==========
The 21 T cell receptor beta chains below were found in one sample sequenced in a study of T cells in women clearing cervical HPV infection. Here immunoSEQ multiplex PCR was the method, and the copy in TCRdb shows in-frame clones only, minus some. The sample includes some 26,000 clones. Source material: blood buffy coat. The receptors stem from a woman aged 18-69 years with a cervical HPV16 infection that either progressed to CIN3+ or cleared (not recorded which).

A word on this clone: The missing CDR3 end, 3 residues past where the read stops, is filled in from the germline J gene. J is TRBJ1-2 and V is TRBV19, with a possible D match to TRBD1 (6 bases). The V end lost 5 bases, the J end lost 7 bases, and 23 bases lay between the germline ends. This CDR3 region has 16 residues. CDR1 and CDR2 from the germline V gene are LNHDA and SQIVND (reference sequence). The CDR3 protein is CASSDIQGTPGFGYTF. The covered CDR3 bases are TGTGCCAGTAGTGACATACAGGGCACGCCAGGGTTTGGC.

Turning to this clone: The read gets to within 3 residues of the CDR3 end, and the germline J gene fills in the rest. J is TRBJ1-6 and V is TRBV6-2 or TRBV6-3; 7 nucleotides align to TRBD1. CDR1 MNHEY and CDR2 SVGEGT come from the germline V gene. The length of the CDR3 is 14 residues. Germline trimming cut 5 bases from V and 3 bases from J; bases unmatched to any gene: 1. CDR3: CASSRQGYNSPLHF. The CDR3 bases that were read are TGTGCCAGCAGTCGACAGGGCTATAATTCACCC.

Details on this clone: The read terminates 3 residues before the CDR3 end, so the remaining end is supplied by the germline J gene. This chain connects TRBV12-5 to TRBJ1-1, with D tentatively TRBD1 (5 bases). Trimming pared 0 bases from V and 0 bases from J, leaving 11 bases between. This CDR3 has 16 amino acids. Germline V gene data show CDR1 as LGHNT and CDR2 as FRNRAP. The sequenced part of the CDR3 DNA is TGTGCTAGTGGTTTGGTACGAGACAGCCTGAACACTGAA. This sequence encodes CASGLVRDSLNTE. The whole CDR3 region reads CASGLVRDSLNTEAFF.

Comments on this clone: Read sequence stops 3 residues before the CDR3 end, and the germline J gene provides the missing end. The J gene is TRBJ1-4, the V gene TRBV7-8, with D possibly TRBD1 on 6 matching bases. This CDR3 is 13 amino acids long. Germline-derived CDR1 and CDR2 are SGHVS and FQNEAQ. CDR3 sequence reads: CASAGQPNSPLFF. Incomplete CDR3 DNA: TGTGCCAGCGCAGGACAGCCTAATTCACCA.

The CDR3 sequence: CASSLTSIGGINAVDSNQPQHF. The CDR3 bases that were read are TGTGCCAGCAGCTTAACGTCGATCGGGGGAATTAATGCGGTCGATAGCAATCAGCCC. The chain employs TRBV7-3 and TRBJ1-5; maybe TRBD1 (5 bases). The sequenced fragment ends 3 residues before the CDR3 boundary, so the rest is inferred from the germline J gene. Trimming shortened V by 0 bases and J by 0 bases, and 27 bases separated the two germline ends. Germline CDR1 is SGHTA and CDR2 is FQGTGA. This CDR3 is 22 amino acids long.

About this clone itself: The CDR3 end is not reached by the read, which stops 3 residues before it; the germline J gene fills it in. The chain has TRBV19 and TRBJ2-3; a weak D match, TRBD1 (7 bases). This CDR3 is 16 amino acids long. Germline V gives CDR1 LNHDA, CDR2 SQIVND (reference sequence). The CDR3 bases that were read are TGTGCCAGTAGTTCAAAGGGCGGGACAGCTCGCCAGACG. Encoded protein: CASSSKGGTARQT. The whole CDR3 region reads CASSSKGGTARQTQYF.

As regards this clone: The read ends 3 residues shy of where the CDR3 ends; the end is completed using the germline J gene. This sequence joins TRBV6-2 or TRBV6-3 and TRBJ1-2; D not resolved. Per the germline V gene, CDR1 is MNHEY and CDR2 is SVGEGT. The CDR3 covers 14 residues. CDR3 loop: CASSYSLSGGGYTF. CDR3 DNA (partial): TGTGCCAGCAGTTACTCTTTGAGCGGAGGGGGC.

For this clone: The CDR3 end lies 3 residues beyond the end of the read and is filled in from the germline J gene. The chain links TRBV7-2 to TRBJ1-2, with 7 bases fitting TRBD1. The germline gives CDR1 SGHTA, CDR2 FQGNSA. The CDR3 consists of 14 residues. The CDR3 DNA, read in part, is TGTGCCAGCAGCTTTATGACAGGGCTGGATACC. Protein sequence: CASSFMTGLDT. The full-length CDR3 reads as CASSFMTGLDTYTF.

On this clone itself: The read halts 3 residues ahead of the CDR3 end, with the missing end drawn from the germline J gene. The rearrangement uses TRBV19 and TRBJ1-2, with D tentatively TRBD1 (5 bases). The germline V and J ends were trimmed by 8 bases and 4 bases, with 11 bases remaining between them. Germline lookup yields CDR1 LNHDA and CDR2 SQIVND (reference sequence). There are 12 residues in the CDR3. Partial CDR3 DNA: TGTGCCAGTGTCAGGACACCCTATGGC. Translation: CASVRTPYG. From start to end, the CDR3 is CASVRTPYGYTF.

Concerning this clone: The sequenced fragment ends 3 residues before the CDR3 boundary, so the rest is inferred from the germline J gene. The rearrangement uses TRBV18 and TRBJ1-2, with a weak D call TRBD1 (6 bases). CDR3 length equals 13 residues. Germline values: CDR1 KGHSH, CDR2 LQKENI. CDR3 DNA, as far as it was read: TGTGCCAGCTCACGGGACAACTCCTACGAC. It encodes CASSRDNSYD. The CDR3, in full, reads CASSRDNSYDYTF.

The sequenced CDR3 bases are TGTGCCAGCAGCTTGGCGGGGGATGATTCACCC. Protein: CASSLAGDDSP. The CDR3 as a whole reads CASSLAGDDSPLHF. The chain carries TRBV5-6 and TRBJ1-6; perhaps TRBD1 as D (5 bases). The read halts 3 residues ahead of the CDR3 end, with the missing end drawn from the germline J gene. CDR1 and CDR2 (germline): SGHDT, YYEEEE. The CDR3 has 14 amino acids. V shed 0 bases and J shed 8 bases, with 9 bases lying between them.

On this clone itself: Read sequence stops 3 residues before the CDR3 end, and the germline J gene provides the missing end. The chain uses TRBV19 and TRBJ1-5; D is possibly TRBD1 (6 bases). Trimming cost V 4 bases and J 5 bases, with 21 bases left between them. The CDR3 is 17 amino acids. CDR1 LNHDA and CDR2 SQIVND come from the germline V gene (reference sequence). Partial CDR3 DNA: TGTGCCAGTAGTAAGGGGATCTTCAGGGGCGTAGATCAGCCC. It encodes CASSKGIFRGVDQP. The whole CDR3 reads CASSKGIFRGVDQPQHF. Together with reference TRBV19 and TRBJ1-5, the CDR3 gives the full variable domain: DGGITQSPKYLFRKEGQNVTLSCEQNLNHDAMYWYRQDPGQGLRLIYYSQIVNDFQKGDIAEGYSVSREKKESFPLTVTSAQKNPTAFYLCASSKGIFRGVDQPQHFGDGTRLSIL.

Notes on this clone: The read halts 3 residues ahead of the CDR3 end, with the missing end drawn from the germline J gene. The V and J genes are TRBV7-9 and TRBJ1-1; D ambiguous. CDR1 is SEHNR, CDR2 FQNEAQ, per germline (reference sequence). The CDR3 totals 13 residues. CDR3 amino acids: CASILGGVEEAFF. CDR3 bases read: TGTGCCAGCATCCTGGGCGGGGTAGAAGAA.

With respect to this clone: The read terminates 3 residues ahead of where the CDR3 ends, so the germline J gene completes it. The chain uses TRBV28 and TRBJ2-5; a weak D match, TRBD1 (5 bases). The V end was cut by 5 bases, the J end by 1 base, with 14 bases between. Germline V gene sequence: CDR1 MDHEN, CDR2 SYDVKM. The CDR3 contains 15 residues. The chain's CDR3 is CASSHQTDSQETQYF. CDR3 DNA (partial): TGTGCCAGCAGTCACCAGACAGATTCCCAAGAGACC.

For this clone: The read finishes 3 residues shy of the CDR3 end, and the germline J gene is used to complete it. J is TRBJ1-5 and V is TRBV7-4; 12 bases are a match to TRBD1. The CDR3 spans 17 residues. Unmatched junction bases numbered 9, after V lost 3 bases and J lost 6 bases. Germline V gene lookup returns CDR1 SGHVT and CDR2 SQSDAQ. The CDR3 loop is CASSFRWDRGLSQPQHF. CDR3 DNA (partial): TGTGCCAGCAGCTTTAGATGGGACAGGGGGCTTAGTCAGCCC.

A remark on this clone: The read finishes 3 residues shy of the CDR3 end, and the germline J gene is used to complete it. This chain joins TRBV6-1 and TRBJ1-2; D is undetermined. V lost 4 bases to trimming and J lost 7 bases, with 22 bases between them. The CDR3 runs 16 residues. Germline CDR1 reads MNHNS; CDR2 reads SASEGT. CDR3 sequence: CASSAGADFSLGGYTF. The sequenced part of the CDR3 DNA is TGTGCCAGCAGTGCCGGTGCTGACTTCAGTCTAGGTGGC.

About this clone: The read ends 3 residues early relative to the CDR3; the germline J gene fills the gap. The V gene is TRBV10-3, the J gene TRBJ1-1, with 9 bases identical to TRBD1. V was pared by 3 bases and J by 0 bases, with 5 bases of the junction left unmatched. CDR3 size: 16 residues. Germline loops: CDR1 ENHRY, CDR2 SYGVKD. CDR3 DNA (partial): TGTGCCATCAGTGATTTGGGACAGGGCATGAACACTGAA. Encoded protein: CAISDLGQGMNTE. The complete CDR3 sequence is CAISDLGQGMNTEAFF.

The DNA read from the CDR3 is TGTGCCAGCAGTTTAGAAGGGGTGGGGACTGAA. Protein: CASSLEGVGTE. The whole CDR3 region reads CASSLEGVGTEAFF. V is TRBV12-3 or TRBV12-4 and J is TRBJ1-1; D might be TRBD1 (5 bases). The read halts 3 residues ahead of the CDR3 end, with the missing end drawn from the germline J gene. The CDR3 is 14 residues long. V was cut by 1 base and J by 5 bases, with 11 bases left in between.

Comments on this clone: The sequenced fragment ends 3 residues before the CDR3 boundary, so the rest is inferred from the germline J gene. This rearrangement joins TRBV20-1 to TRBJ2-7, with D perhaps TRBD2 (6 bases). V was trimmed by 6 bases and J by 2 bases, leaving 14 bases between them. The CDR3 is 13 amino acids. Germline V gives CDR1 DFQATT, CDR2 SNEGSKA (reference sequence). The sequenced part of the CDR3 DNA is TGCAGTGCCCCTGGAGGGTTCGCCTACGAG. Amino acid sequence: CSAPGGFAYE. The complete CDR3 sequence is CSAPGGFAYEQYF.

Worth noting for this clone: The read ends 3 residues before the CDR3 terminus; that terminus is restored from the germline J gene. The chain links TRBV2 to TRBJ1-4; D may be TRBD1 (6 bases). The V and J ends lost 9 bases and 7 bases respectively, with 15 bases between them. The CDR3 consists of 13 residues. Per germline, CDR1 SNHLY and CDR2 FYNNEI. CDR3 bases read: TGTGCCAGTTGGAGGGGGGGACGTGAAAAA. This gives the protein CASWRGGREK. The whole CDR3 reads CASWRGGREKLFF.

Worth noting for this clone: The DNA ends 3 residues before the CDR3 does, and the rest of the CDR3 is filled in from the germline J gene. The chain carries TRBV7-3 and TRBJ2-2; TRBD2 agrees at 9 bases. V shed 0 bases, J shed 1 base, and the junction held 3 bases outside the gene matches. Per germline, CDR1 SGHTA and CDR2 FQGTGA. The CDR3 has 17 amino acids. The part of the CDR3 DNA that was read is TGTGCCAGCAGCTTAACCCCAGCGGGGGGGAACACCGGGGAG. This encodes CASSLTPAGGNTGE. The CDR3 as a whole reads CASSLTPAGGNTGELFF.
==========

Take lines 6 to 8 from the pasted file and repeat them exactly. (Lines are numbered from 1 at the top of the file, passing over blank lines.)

The CDR3 sequence: CASSLTSIGGINAVDSNQPQHF. The CDR3 bases that were read are TGTGCCAGCAGCTTAACGTCGATCGGGGGAATTAATGCGGTCGATAGCAATCAGCCC. The chain employs TRBV7-3 and TRBJ1-5; maybe TRBD1 (5 bases). The sequenced fragment ends 3 residues before the CDR3 boundary, so the rest is inferred from the germline J gene. Trimming shortened V by 0 bases and J by 0 bases, and 27 bases separated the two germline ends. Germline CDR1 is SGHTA and CDR2 is FQGTGA. This CDR3 is 22 amino acids long.

About this clone itself: The CDR3 end is not reached by the read, which stops 3 residues before it; the germline J gene fills it in. The chain has TRBV19 and TRBJ2-3; a weak D match, TRBD1 (7 bases). This CDR3 is 16 amino acids long. Germline V gives CDR1 LNHDA, CDR2 SQIVND (reference sequence). The CDR3 bases that were read are TGTGCCAGTAGTTCAAAGGGCGGGACAGCTCGCCAGACG. Encoded protein: CASSSKGGTARQT. The whole CDR3 region reads CASSSKGGTARQTQYF.

As regards this clone: The read ends 3 residues shy of where the CDR3 ends; the end is completed using the germline J gene. This sequence joins TRBV6-2 or TRBV6-3 and TRBJ1-2; D not resolved. Per the germline V gene, CDR1 is MNHEY and CDR2 is SVGEGT. The CDR3 covers 14 residues. CDR3 loop: CASSYSLSGGGYTF. CDR3 DNA (partial): TGTGCCAGCAGTTACTCTTTGAGCGGAGGGGGC.